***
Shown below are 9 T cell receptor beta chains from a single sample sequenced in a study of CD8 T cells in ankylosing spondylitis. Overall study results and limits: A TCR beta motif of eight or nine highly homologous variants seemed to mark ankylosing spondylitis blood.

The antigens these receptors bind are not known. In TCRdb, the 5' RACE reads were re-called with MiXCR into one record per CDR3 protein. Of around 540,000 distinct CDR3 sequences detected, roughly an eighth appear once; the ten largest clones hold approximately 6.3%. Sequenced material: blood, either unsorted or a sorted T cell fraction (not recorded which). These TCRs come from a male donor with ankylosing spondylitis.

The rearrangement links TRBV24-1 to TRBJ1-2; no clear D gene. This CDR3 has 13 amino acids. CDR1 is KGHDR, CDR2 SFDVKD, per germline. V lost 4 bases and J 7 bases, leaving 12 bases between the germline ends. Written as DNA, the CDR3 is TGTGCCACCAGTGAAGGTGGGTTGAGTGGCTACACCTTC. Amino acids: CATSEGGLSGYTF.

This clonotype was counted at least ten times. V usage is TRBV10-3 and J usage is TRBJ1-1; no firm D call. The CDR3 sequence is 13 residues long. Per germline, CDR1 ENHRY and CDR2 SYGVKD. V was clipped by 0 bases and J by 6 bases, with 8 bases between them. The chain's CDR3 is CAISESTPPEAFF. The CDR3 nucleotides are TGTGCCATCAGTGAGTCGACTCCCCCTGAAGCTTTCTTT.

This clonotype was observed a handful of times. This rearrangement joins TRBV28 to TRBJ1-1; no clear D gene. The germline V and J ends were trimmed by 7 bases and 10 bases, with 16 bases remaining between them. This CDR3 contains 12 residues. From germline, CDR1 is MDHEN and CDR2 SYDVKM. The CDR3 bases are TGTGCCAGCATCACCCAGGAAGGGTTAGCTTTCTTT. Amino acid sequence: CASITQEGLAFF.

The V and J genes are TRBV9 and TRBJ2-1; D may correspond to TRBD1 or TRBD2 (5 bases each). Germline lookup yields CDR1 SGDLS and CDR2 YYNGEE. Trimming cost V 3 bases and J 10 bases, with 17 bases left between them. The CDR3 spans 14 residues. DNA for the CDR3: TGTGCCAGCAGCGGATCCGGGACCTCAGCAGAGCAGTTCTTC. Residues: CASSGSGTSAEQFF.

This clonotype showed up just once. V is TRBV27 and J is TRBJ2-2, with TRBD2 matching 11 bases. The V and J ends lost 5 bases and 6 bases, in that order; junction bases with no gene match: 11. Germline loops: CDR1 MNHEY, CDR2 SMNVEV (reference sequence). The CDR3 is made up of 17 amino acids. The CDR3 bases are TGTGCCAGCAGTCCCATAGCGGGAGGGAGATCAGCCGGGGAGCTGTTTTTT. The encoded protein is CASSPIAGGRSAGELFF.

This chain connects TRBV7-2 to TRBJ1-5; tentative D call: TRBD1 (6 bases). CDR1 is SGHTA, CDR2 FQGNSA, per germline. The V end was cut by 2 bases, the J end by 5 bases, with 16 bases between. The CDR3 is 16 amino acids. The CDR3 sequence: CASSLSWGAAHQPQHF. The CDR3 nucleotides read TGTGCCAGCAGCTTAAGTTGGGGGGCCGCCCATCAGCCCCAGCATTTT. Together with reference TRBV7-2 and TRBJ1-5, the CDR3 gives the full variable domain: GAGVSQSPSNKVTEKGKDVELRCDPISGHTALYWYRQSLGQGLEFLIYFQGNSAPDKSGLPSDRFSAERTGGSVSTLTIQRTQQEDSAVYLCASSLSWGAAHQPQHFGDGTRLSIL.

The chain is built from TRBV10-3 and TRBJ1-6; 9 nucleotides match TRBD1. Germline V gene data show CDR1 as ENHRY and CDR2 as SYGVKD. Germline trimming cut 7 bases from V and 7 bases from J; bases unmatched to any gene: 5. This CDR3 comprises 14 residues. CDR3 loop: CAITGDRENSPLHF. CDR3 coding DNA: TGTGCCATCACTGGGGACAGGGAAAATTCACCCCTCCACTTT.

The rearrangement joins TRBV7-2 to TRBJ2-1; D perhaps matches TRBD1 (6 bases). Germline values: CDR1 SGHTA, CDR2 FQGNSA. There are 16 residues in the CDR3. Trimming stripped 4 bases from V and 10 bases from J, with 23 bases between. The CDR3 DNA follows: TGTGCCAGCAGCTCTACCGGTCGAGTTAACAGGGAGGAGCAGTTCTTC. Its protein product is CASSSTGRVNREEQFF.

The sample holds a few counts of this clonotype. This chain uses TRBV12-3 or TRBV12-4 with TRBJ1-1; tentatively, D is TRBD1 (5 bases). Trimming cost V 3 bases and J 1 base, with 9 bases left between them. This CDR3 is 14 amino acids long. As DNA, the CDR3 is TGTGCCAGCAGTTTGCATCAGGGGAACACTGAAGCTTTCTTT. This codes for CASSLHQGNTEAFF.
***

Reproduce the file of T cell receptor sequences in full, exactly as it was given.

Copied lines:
Shown below are 9 T cell receptor beta chains from a single sample sequenced in a study of CD8 T cells in ankylosing spondylitis. Overall study results and limits: A TCR beta motif of eight or nine highly homologous variants seemed to mark ankylosing spondylitis blood.

The antigens these receptors bind are not known. In TCRdb, the 5' RACE reads were re-called with MiXCR into one record per CDR3 protein. Of around 540,000 distinct CDR3 sequences detected, roughly an eighth appear once; the ten largest clones hold approximately 6.3%. Sequenced material: blood, either unsorted or a sorted T cell fraction (not recorded which). These TCRs come from a male donor with ankylosing spondylitis.

The rearrangement links TRBV24-1 to TRBJ1-2; no clear D gene. This CDR3 has 13 amino acids. CDR1 is KGHDR, CDR2 SFDVKD, per germline. V lost 4 bases and J 7 bases, leaving 12 bases between the germline ends. Written as DNA, the CDR3 is TGTGCCACCAGTGAAGGTGGGTTGAGTGGCTACACCTTC. Amino acids: CATSEGGLSGYTF.

This clonotype was counted at least ten times. V usage is TRBV10-3 and J usage is TRBJ1-1; no firm D call. The CDR3 sequence is 13 residues long. Per germline, CDR1 ENHRY and CDR2 SYGVKD. V was clipped by 0 bases and J by 6 bases, with 8 bases between them. The chain's CDR3 is CAISESTPPEAFF. The CDR3 nucleotides are TGTGCCATCAGTGAGTCGACTCCCCCTGAAGCTTTCTTT.

This clonotype was observed a handful of times. This rearrangement joins TRBV28 to TRBJ1-1; no clear D gene. The germline V and J ends were trimmed by 7 bases and 10 bases, with 16 bases remaining between them. This CDR3 contains 12 residues. From germline, CDR1 is MDHEN and CDR2 SYDVKM. The CDR3 bases are TGTGCCAGCATCACCCAGGAAGGGTTAGCTTTCTTT. Amino acid sequence: CASITQEGLAFF.

The V and J genes are TRBV9 and TRBJ2-1; D may correspond to TRBD1 or TRBD2 (5 bases each). Germline lookup yields CDR1 SGDLS and CDR2 YYNGEE. Trimming cost V 3 bases and J 10 bases, with 17 bases left between them. The CDR3 spans 14 residues. DNA for the CDR3: TGTGCCAGCAGCGGATCCGGGACCTCAGCAGAGCAGTTCTTC. Residues: CASSGSGTSAEQFF.

This clonotype showed up just once. V is TRBV27 and J is TRBJ2-2, with TRBD2 matching 11 bases. The V and J ends lost 5 bases and 6 bases, in that order; junction bases with no gene match: 11. Germline loops: CDR1 MNHEY, CDR2 SMNVEV (reference sequence). The CDR3 is made up of 17 amino acids. The CDR3 bases are TGTGCCAGCAGTCCCATAGCGGGAGGGAGATCAGCCGGGGAGCTGTTTTTT. The encoded protein is CASSPIAGGRSAGELFF.

This chain connects TRBV7-2 to TRBJ1-5; tentative D call: TRBD1 (6 bases). CDR1 is SGHTA, CDR2 FQGNSA, per germline. The V end was cut by 2 bases, the J end by 5 bases, with 16 bases between. The CDR3 is 16 amino acids. The CDR3 sequence: CASSLSWGAAHQPQHF. The CDR3 nucleotides read TGTGCCAGCAGCTTAAGTTGGGGGGCCGCCCATCAGCCCCAGCATTTT. Together with reference TRBV7-2 and TRBJ1-5, the CDR3 gives the full variable domain: GAGVSQSPSNKVTEKGKDVELRCDPISGHTALYWYRQSLGQGLEFLIYFQGNSAPDKSGLPSDRFSAERTGGSVSTLTIQRTQQEDSAVYLCASSLSWGAAHQPQHFGDGTRLSIL.

The chain is built from TRBV10-3 and TRBJ1-6; 9 nucleotides match TRBD1. Germline V gene data show CDR1 as ENHRY and CDR2 as SYGVKD. Germline trimming cut 7 bases from V and 7 bases from J; bases unmatched to any gene: 5. This CDR3 comprises 14 residues. CDR3 loop: CAITGDRENSPLHF. CDR3 coding DNA: TGTGCCATCACTGGGGACAGGGAAAATTCACCCCTCCACTTT.

The rearrangement joins TRBV7-2 to TRBJ2-1; D perhaps matches TRBD1 (6 bases). Germline values: CDR1 SGHTA, CDR2 FQGNSA. There are 16 residues in the CDR3. Trimming stripped 4 bases from V and 10 bases from J, with 23 bases between. The CDR3 DNA follows: TGTGCCAGCAGCTCTACCGGTCGAGTTAACAGGGAGGAGCAGTTCTTC. Its protein product is CASSSTGRVNREEQFF.

The sample holds a few counts of this clonotype. This chain uses TRBV12-3 or TRBV12-4 with TRBJ1-1; tentatively, D is TRBD1 (5 bases). Trimming cost V 3 bases and J 1 base, with 9 bases left between them. This CDR3 is 14 amino acids long. As DNA, the CDR3 is TGTGCCAGCAGTTTGCATCAGGGGAACACTGAAGCTTTCTTT. This codes for CASSLHQGNTEAFF.